The need for instant gratification has been growing for decades. The Polaroid instant camera was invented in 1948. So was the invention of ‘fast food” with the creation of McDonald’s fast food restaurant. FedEx made a name for itself by capitalizing on the concept of speed with their slogan, “When it absolutely, positively has to be there overnight.” Microwave oven made it faster to heat up food. Plastic squeeze bottle took the anticipation out of pouring ketchup.
While most may not realize it, there are drawbacks to expecting – and increasingly demanding – everything now.
1. Increased Impatience
As the world moves ever faster, it seems that people are becoming less and less patient. Patience is defined as “waiting without complaint in the face of discomfort or inconvenience.” But today, people increasingly refuse to wait…. And those who do wait typically complain even when the inconvenience or discomfort is minimal. There is low to no tolerance for delays of any kind, even minor ones.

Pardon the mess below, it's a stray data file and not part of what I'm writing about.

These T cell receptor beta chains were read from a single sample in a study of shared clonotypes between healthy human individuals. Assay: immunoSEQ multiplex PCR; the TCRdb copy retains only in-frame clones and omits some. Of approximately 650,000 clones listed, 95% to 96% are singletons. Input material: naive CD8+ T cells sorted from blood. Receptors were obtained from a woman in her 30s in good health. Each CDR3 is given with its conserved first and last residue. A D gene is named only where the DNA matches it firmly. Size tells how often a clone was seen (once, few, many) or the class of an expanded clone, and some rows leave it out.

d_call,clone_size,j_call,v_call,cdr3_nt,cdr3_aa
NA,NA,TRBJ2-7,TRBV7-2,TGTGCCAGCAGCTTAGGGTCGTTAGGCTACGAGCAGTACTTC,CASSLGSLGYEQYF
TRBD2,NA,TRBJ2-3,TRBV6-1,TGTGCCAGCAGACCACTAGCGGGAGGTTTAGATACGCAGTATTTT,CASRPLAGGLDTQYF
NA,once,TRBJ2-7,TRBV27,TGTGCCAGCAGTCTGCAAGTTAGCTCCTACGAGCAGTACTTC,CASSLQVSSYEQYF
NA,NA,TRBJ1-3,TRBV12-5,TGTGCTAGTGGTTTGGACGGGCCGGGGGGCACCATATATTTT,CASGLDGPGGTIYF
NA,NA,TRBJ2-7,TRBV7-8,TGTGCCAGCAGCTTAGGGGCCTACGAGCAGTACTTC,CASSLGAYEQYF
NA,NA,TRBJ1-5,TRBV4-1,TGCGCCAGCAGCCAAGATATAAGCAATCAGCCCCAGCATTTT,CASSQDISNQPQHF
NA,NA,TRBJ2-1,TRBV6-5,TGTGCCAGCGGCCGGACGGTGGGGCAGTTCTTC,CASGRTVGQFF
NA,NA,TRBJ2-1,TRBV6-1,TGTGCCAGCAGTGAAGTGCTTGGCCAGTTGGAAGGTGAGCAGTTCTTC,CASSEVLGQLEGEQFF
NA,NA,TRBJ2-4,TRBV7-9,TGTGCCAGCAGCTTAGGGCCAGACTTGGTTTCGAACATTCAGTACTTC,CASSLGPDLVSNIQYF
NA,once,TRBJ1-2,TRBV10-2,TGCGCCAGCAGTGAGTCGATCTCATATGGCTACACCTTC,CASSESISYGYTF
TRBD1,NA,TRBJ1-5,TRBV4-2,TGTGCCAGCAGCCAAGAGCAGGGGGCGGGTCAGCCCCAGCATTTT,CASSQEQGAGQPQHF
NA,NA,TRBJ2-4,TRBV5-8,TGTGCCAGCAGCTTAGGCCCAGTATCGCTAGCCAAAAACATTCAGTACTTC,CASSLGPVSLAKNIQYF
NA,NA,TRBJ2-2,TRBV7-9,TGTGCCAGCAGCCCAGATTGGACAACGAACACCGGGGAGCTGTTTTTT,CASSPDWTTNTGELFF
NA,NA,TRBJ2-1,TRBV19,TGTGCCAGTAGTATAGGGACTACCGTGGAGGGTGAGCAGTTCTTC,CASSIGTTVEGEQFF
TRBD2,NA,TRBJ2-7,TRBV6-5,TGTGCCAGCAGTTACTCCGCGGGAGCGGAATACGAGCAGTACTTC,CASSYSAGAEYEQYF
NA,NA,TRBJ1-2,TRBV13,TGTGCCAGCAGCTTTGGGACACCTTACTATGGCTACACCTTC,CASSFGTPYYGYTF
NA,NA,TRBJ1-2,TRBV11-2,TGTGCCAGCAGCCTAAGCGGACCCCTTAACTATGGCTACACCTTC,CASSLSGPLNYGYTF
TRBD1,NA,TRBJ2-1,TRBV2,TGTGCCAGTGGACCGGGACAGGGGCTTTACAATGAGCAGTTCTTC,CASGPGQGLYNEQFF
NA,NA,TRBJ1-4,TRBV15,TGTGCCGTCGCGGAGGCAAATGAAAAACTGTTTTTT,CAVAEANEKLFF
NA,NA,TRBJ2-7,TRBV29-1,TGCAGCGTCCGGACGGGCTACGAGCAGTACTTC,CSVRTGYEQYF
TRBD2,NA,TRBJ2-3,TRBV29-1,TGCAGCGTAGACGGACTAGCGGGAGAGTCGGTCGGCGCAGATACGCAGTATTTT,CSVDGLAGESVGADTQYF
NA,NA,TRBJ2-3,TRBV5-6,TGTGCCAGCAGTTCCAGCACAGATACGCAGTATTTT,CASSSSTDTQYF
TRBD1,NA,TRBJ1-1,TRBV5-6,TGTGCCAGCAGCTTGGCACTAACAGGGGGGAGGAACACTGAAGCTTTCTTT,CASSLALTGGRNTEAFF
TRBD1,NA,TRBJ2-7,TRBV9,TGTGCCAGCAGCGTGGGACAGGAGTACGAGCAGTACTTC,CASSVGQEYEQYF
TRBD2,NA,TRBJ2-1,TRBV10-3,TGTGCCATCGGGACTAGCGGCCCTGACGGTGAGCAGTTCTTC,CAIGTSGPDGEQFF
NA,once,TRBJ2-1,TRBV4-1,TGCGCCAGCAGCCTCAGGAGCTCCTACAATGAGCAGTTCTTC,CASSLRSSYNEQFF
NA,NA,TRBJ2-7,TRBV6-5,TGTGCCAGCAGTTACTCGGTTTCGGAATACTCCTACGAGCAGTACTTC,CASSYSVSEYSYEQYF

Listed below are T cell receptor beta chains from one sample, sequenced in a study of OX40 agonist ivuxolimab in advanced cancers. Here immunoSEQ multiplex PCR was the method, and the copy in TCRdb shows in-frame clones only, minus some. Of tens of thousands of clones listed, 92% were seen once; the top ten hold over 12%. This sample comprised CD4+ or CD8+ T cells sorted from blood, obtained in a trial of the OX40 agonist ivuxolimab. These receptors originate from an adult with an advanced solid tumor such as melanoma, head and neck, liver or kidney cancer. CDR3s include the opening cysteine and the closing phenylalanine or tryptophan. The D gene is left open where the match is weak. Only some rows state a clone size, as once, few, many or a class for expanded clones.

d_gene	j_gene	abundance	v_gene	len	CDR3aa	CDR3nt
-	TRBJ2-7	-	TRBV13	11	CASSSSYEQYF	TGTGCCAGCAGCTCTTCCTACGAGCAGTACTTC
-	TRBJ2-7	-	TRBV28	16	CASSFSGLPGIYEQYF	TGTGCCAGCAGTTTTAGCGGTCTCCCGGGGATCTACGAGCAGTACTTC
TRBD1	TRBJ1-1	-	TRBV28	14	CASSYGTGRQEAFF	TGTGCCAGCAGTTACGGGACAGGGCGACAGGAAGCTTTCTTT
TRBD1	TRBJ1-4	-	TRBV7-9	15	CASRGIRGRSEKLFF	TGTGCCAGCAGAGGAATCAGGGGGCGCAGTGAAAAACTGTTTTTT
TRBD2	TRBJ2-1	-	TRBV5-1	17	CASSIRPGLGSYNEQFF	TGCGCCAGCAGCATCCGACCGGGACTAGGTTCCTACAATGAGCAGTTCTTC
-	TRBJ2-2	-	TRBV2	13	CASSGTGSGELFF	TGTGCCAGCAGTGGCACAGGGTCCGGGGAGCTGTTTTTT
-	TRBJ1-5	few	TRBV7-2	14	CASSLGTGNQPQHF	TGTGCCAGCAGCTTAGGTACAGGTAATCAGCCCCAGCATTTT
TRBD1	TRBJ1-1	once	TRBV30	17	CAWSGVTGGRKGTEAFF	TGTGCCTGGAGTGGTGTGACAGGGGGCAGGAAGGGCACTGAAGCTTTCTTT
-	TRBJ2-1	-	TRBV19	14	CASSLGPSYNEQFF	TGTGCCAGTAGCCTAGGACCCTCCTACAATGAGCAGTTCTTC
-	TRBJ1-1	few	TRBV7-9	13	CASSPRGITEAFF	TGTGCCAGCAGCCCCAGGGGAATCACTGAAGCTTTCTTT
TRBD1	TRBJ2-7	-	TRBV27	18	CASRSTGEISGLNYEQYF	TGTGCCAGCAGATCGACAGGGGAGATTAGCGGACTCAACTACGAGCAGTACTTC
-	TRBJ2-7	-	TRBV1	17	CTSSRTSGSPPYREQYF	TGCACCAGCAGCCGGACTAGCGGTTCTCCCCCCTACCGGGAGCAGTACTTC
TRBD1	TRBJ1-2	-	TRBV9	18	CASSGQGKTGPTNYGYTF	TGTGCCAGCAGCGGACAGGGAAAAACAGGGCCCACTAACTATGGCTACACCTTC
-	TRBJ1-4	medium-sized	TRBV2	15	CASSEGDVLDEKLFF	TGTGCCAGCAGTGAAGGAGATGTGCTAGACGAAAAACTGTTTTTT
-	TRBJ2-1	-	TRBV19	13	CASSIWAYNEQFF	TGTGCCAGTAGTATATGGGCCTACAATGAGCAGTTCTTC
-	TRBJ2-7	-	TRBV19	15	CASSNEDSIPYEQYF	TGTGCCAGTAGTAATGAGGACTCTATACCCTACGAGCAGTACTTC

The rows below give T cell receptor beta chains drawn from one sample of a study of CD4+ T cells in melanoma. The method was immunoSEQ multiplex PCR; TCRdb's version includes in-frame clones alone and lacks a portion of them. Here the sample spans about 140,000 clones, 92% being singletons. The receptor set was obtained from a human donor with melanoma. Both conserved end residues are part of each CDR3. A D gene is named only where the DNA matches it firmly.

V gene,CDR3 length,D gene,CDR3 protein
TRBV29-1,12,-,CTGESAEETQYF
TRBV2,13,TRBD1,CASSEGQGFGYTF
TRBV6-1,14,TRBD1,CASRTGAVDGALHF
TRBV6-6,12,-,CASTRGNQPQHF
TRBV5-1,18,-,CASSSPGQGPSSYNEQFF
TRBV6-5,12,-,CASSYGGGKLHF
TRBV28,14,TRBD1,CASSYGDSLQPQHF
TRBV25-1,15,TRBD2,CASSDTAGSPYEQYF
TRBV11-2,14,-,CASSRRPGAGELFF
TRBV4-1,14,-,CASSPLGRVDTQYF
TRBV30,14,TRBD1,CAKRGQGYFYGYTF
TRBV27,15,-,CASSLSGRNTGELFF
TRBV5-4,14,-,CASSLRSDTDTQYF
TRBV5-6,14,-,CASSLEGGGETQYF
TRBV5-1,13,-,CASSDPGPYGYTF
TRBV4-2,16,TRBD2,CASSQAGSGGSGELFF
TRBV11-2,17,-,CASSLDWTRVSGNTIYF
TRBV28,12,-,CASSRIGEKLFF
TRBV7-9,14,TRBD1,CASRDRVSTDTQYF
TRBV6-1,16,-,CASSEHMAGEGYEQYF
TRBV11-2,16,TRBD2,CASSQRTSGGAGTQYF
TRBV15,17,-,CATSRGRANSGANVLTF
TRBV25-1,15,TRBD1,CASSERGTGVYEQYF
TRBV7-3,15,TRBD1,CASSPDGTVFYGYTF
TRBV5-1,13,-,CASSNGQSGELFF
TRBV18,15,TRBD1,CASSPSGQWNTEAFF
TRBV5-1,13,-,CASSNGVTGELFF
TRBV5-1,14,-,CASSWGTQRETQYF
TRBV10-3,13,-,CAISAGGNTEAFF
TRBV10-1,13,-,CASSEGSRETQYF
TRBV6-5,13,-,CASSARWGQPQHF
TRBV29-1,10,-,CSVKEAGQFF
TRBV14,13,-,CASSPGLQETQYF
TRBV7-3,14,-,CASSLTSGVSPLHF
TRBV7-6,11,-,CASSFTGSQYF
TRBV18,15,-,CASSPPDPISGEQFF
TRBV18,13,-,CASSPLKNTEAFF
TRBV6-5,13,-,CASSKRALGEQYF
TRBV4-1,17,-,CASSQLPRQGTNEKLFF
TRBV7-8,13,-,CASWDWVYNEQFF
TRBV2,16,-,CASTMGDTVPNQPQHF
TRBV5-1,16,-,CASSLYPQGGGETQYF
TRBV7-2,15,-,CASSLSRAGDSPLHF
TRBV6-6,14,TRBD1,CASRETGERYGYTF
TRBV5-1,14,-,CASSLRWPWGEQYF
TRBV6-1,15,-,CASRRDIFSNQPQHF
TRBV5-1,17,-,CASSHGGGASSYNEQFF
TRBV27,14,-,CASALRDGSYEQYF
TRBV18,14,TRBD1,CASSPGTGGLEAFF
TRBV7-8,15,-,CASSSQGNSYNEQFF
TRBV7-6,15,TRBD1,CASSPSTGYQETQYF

Once upon a time not so long ago, people waited minutes just to get a dial-up connection to the Internet. Today, that seems absurdly quaint. Today, waiting even a fraction of a minute is too much. That’s what the results of a study conducted in 2012 by Ramesh Sitaraman, a computer science professor at UMass Amherst found. Today, people cannot wait more than a few seconds for a video to load. He looked at the viewing habits of 6.7 million Internet users and found that people were only willing to wait two seconds for a video to load. After two seconds, they started abandoning the site. After five seconds, the bounce rate increased to 25%. By 10 seconds, 50% had left the site. One out of every two people will abandon a website if a video takes ten seconds to load. This growing impatience is pervasive in every aspect of life.